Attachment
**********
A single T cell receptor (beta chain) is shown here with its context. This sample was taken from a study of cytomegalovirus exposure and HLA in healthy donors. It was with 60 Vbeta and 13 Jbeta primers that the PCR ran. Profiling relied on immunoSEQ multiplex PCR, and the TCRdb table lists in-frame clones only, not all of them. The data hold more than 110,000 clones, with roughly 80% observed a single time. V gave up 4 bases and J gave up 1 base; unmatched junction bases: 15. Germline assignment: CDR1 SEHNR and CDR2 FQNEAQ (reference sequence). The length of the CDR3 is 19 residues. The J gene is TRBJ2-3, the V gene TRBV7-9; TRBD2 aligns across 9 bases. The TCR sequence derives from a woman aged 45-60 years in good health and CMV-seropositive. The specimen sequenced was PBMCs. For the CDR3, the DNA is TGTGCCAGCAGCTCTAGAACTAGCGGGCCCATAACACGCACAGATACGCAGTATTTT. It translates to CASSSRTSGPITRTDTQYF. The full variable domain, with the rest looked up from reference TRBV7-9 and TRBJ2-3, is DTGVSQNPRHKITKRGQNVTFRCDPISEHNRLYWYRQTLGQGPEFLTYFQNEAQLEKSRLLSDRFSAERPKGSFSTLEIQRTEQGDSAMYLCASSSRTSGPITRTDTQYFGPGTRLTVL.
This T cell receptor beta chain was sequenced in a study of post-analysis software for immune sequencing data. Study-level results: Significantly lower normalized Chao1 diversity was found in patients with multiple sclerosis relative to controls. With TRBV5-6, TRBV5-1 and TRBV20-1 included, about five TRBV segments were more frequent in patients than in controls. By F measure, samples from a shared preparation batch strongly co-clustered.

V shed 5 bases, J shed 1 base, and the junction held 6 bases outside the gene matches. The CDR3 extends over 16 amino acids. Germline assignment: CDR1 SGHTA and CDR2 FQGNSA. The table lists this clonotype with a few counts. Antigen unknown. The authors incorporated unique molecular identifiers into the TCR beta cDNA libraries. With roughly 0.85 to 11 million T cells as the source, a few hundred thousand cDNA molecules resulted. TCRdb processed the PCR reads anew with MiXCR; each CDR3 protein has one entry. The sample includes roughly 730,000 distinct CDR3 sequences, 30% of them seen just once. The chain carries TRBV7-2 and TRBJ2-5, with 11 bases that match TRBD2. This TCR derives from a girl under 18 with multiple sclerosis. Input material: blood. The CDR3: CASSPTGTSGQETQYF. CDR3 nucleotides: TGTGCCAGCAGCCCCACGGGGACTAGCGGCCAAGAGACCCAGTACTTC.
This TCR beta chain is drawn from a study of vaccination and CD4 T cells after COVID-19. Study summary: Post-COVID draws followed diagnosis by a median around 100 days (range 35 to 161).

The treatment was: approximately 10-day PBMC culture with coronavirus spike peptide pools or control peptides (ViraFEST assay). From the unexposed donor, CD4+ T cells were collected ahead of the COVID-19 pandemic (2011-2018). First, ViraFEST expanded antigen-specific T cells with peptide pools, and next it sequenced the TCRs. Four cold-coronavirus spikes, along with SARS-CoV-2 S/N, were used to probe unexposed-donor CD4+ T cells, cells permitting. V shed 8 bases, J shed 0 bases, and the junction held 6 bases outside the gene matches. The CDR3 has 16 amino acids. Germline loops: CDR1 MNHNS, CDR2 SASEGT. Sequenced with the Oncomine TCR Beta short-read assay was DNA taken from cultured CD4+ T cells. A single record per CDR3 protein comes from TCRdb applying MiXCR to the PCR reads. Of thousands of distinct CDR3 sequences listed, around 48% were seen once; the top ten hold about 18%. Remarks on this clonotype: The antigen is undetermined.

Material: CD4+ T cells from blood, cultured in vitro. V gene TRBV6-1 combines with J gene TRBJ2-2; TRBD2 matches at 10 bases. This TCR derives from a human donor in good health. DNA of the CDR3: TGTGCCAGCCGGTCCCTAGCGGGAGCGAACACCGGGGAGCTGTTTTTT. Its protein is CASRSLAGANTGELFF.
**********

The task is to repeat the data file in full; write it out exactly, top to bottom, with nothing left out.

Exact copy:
A single T cell receptor (beta chain) is shown here with its context. This sample was taken from a study of cytomegalovirus exposure and HLA in healthy donors. It was with 60 Vbeta and 13 Jbeta primers that the PCR ran. Profiling relied on immunoSEQ multiplex PCR, and the TCRdb table lists in-frame clones only, not all of them. The data hold more than 110,000 clones, with roughly 80% observed a single time. V gave up 4 bases and J gave up 1 base; unmatched junction bases: 15. Germline assignment: CDR1 SEHNR and CDR2 FQNEAQ (reference sequence). The length of the CDR3 is 19 residues. The J gene is TRBJ2-3, the V gene TRBV7-9; TRBD2 aligns across 9 bases. The TCR sequence derives from a woman aged 45-60 years in good health and CMV-seropositive. The specimen sequenced was PBMCs. For the CDR3, the DNA is TGTGCCAGCAGCTCTAGAACTAGCGGGCCCATAACACGCACAGATACGCAGTATTTT. It translates to CASSSRTSGPITRTDTQYF. The full variable domain, with the rest looked up from reference TRBV7-9 and TRBJ2-3, is DTGVSQNPRHKITKRGQNVTFRCDPISEHNRLYWYRQTLGQGPEFLTYFQNEAQLEKSRLLSDRFSAERPKGSFSTLEIQRTEQGDSAMYLCASSSRTSGPITRTDTQYFGPGTRLTVL.
This T cell receptor beta chain was sequenced in a study of post-analysis software for immune sequencing data. Study-level results: Significantly lower normalized Chao1 diversity was found in patients with multiple sclerosis relative to controls. With TRBV5-6, TRBV5-1 and TRBV20-1 included, about five TRBV segments were more frequent in patients than in controls. By F measure, samples from a shared preparation batch strongly co-clustered.

V shed 5 bases, J shed 1 base, and the junction held 6 bases outside the gene matches. The CDR3 extends over 16 amino acids. Germline assignment: CDR1 SGHTA and CDR2 FQGNSA. The table lists this clonotype with a few counts. Antigen unknown. The authors incorporated unique molecular identifiers into the TCR beta cDNA libraries. With roughly 0.85 to 11 million T cells as the source, a few hundred thousand cDNA molecules resulted. TCRdb processed the PCR reads anew with MiXCR; each CDR3 protein has one entry. The sample includes roughly 730,000 distinct CDR3 sequences, 30% of them seen just once. The chain carries TRBV7-2 and TRBJ2-5, with 11 bases that match TRBD2. This TCR derives from a girl under 18 with multiple sclerosis. Input material: blood. The CDR3: CASSPTGTSGQETQYF. CDR3 nucleotides: TGTGCCAGCAGCCCCACGGGGACTAGCGGCCAAGAGACCCAGTACTTC.
This TCR beta chain is drawn from a study of vaccination and CD4 T cells after COVID-19. Study summary: Post-COVID draws followed diagnosis by a median around 100 days (range 35 to 161).

The treatment was: approximately 10-day PBMC culture with coronavirus spike peptide pools or control peptides (ViraFEST assay). From the unexposed donor, CD4+ T cells were collected ahead of the COVID-19 pandemic (2011-2018). First, ViraFEST expanded antigen-specific T cells with peptide pools, and next it sequenced the TCRs. Four cold-coronavirus spikes, along with SARS-CoV-2 S/N, were used to probe unexposed-donor CD4+ T cells, cells permitting. V shed 8 bases, J shed 0 bases, and the junction held 6 bases outside the gene matches. The CDR3 has 16 amino acids. Germline loops: CDR1 MNHNS, CDR2 SASEGT. Sequenced with the Oncomine TCR Beta short-read assay was DNA taken from cultured CD4+ T cells. A single record per CDR3 protein comes from TCRdb applying MiXCR to the PCR reads. Of thousands of distinct CDR3 sequences listed, around 48% were seen once; the top ten hold about 18%. Remarks on this clonotype: The antigen is undetermined.

Material: CD4+ T cells from blood, cultured in vitro. V gene TRBV6-1 combines with J gene TRBJ2-2; TRBD2 matches at 10 bases. This TCR derives from a human donor in good health. DNA of the CDR3: TGTGCCAGCCGGTCCCTAGCGGGAGCGAACACCGGGGAGCTGTTTTTT. Its protein is CASRSLAGANTGELFF.